Historically, groundwater levels in the vicinity of the former WAFB have fluctuated as groundwater pumping volumes increased and decreased. Static groundwater, circa 1900, was reported to be approximately 80 ft bgs near the former WAFB. By the 1970s, substantial groundwater drawdown was attributed to agriculture and municipal groundwater withdrawal. Since the late 1970s, however, groundwater levels have recovered (risen) 0.5 to 3 ft per year. In 2019, groundwater was encountered 129 ft bgs at Site SS017, and between 126 and 147 ft bgs at Site LF004 (shallow and deeper water zones, respectively). In 2018, groundwater was encountered between 137 and 160 ft bgs at Site ST012. Groundwater flow direction in the Upper Unit is variable, ranging from west-to-east near LF004 and from west to northeasterly near ST012. Groundwater flow direction has shifted when compared to historic data recorded during high-yield extraction well pumping years.
Similar to many large-scale clean up actions, the WAFB study area clean-up is divided into Operable Units (OUs), with the OUs further divided into location specific sub-sites. As of December 2020, active sub-sites include:
- Landfill No. 4 (LF004) a portion of Operable Unit 1 (OU1)
- Parcel N, a portion of OU1
- Liquid Fuel Storage Facility (ST012), a portion of Operable Unit 2 (OU2)
- Fire training area number 2 (FT002), a portion of Operable Unit 3 (OU3)
- South Desert Village (SDV), a portion of Operable Unit 4 (OU4)
- Site-wide and miscellaneous areas (many small sites are included within OU4)
- Old Pesticide/Paint Shop (SS017), a portion of Operable Unit 6 (OU6)
- Basewide, perfluorinated compounds (PFOA and PFOS [i.e., PFAS]) investigation
Of the active sub-sites, remedial activities continue for:
- A portion of Landfill No. 4 (LF004) in OU1
- Parcel N, a portion of OU1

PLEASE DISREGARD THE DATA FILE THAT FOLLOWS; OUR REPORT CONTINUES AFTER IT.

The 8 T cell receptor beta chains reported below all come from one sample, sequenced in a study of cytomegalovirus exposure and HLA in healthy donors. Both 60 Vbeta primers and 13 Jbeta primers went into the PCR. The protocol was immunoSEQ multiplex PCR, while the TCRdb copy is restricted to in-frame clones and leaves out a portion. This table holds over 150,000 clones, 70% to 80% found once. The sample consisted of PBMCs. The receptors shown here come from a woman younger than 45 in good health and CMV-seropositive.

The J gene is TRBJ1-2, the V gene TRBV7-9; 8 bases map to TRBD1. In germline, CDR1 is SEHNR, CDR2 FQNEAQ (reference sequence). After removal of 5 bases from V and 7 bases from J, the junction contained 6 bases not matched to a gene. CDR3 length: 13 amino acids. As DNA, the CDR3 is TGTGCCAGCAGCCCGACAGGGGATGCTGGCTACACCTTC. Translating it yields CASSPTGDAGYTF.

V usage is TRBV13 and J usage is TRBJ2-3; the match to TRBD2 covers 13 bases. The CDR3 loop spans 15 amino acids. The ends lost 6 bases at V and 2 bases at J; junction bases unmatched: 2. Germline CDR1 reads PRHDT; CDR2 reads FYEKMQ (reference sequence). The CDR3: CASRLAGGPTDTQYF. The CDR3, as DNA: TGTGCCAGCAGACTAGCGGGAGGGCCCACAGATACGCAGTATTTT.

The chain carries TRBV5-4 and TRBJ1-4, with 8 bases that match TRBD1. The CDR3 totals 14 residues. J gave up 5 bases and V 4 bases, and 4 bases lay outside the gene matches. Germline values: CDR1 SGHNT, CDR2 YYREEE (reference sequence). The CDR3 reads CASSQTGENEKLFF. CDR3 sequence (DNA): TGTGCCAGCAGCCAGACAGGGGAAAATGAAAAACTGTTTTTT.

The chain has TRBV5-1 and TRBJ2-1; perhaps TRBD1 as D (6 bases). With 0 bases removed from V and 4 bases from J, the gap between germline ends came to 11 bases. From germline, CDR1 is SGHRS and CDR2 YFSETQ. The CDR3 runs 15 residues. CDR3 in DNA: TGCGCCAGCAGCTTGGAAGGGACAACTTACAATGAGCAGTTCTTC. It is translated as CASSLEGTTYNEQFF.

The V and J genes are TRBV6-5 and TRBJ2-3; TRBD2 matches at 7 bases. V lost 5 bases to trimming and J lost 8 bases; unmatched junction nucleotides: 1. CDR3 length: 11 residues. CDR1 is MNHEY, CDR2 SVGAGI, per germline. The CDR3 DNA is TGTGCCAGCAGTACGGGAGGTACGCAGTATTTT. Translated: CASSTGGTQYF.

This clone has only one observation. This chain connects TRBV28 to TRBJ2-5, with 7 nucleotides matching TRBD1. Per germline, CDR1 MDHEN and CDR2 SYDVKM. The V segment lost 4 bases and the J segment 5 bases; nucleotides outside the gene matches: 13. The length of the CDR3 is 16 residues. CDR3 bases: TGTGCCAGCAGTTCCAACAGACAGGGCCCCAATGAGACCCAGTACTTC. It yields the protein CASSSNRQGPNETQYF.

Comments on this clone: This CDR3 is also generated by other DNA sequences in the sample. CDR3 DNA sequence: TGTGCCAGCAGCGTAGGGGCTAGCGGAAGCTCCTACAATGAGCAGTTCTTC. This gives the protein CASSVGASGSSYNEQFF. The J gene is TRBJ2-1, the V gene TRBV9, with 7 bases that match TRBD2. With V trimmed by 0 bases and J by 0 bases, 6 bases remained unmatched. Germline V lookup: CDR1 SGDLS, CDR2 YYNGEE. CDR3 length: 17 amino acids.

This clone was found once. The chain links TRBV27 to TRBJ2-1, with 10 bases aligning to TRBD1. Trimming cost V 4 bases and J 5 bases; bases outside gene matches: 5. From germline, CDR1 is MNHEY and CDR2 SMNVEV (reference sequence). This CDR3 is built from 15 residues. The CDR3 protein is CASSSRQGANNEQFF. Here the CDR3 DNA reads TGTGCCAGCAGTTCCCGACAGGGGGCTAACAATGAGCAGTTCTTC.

- Liquid Fuel Storage Facility (ST012), soil and groundwater greater than 25 ft in depth (OU2)
Of the active sub-sites, some sites only require land-use control monitoring. Land-use controls indicate a contaminant is present, but a remedy is in place to minimize exposure. A State of Arizona-administered Declaration of Environmental Use Restriction (DEUR) has been placed on:
- DP028; sewage sludge trenches located in a portion of landfill LF004 (a portion of OU1)
- LF004; the balance of Landfill No. 4 (OU1)
- ST012; shallow soils (less than 25 ft bgs) at a former liquid fuel storage facility (aviation and jet fuel) (OU2)
- FT002; the former fire training area No. 2 (OU3)
- SS016; former electroplating and chemical cleaning areas located in shop building 1085. Included in this DEUR action is a former leaking underground storage tank (LUST) with Arizona-designation LUST 0293.07 (aka Facility 1085-2) (OU4)
- SS020; a former firing range and a nearby former skeet range (OU4)
- SS021; former firing range facilities 1020 (firing-in-buttress) and 1051 (bore sighting bunker) (OU4)
- SS024; former pesticide (entomology) shop building 1010 (OU4)
- Building 1013; diesel fuel LUST (ADEQ LUST ID 0293.18) at a former wastewater facility
Pre-dating the DEUR program, the state of Arizona administered a Voluntary Environmental Mitigation Use Restriction (VEMUR) program. One site includes VEMUR-listed land use controls:
- SS019; former skeet range at South Desert Village (OU4)
Remedial activities continue at the following sub-sites: